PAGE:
Holley Gerelds wore a tux in her senior pictures. The Alabama student had dressed in masculine clothing for years – including for prom – and the typical black V-neck drape didn’t feel appropriate, she said.
But when Gerelds opened her class yearbook, she wasn’t surprised to discover that her photo had been left out and she was listed instead as “Not Pictured.” Her name was also misspelled.
“Ever since I was a child, I’ve always worn masculine clothing,” she told the Washington Post. “That’s what I’ve always been comfortable in.”
The school’s superintendent defended the school’s decision, saying the district doesn’t “micromanage” the school’s policy on yearbook photos, before offering a halfhearted promise to look into the matter.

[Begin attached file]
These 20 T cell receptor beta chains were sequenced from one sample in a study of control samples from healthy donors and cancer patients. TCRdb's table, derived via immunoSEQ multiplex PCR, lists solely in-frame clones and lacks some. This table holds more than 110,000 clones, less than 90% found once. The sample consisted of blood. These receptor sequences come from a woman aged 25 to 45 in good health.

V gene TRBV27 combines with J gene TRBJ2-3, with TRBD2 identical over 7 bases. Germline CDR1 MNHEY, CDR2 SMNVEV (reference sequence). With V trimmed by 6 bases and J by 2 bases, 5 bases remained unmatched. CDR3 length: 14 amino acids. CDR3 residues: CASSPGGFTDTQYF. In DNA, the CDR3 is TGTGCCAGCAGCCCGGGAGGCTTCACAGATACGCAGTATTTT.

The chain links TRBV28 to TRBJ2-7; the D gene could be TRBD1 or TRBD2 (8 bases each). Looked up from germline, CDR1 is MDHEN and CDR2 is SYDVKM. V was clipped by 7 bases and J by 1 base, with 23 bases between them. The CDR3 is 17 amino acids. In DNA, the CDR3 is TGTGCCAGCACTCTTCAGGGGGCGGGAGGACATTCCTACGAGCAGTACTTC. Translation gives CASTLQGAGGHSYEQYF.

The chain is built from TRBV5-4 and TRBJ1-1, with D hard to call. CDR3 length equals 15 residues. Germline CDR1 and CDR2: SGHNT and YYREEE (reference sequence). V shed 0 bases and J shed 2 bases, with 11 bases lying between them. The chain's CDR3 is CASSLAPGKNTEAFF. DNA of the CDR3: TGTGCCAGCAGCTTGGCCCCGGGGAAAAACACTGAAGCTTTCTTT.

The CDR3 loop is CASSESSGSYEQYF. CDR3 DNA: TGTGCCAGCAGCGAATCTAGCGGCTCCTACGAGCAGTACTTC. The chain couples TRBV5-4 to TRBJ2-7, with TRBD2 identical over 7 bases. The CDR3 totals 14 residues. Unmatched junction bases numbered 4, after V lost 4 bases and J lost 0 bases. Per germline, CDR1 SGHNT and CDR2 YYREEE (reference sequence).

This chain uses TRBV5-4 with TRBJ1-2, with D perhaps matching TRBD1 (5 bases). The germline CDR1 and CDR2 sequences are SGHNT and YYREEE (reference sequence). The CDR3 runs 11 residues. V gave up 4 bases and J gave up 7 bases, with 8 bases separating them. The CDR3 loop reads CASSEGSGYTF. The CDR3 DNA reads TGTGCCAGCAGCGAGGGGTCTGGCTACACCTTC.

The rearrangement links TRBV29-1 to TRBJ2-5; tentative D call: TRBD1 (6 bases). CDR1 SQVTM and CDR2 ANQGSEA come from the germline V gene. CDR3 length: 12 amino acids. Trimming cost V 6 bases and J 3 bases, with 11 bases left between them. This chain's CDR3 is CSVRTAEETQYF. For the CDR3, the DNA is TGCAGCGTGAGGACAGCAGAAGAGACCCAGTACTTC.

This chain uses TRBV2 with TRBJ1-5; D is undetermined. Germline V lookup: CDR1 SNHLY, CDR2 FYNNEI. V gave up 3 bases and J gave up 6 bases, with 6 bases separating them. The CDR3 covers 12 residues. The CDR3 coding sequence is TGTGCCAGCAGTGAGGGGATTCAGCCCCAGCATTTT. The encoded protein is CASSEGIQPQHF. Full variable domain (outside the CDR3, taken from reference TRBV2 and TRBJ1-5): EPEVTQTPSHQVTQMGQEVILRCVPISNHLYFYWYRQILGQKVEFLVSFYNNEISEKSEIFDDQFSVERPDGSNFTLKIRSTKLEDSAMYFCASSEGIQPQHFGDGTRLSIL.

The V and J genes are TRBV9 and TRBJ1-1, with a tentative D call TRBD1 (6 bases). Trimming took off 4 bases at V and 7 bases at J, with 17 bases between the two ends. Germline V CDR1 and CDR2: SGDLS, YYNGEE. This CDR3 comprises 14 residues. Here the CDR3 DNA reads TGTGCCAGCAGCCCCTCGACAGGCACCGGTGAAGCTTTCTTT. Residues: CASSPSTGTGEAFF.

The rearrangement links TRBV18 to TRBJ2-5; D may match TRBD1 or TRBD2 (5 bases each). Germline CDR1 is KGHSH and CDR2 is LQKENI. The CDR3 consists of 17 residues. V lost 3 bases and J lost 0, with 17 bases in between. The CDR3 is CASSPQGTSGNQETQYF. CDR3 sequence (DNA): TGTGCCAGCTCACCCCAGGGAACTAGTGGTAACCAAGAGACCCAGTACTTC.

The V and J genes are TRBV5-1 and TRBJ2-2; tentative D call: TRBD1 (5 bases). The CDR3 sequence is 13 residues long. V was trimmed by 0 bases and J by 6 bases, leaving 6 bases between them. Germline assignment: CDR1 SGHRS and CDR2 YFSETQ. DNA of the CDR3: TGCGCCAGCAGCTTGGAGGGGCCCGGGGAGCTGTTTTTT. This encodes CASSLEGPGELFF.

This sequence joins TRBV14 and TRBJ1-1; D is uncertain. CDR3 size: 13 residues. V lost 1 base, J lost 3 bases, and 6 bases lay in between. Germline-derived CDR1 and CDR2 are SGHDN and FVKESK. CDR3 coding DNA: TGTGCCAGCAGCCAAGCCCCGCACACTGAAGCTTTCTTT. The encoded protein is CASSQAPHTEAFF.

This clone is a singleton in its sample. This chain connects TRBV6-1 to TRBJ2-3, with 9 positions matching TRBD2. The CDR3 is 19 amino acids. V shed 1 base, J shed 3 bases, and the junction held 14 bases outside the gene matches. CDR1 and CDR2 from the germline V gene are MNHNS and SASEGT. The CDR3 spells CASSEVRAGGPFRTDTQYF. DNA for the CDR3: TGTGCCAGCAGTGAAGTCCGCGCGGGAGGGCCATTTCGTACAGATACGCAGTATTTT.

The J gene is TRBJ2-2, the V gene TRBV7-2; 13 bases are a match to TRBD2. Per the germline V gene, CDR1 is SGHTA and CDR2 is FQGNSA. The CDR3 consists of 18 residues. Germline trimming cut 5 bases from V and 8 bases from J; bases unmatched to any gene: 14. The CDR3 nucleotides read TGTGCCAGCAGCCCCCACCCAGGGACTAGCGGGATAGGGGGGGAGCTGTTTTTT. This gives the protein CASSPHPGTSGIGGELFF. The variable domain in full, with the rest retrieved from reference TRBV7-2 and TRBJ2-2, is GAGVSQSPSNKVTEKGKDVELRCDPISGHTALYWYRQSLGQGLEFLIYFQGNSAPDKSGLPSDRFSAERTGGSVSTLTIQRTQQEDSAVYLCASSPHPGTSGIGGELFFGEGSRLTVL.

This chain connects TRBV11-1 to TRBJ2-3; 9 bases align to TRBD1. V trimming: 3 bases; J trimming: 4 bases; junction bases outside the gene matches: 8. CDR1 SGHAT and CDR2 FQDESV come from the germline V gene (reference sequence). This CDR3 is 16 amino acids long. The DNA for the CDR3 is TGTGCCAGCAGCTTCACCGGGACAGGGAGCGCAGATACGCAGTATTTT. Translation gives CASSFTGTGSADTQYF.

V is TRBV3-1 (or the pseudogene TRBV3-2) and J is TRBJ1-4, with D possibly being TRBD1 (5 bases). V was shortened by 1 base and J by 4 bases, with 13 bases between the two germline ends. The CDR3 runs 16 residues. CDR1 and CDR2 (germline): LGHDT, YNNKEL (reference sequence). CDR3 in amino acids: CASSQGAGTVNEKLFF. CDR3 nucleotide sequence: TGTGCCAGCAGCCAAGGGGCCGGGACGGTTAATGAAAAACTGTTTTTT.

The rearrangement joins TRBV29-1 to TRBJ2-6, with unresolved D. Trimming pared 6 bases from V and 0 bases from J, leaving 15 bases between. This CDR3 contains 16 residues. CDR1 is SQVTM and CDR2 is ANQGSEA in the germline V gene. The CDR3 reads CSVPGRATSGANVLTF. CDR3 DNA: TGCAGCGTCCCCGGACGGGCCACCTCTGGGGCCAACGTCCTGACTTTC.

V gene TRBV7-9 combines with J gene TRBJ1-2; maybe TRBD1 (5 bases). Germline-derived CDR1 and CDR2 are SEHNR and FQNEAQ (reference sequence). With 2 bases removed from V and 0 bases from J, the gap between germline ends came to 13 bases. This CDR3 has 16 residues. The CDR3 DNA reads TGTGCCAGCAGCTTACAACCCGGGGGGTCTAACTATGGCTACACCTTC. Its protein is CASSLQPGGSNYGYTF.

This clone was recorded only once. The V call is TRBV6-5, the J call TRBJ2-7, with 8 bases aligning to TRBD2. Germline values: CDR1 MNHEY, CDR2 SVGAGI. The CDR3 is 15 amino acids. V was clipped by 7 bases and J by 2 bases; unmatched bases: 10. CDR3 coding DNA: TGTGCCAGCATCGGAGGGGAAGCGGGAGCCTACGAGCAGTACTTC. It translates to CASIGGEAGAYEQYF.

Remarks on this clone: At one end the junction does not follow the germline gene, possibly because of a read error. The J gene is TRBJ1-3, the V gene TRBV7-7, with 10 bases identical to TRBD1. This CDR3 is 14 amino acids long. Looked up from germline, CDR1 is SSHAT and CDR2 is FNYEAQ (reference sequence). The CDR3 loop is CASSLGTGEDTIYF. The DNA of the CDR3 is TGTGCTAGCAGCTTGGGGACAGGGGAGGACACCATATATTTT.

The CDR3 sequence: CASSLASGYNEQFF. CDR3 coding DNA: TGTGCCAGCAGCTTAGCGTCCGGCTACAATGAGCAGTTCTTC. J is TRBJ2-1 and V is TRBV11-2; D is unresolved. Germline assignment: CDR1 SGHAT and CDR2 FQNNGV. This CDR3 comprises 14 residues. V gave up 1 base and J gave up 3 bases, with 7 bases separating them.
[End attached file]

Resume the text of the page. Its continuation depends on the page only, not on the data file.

“Yearbook guidelines are developed by each school and the County has not micromanaged those decisions,” he wrote in an email. “However, moving forward all procedures will be reevaluated.”
Gerelds told the Post that her school hasn’t been a bastion of intolerance as the yearbook kerfuffle would make it appear, but at the same time she wasn’t surprised because of “LGBTQ+ people getting harassed and sometimes even killed, always discriminated against.”
The superintendent has said that a composite photo of all seniors who had portraits taken “regardless of their choice of attire” will be forthcoming along with a reprint of the page that misspelled Gerelds’ name.
“That’s honestly all I wanted,” she said. “I just wanted the school to change the policy.”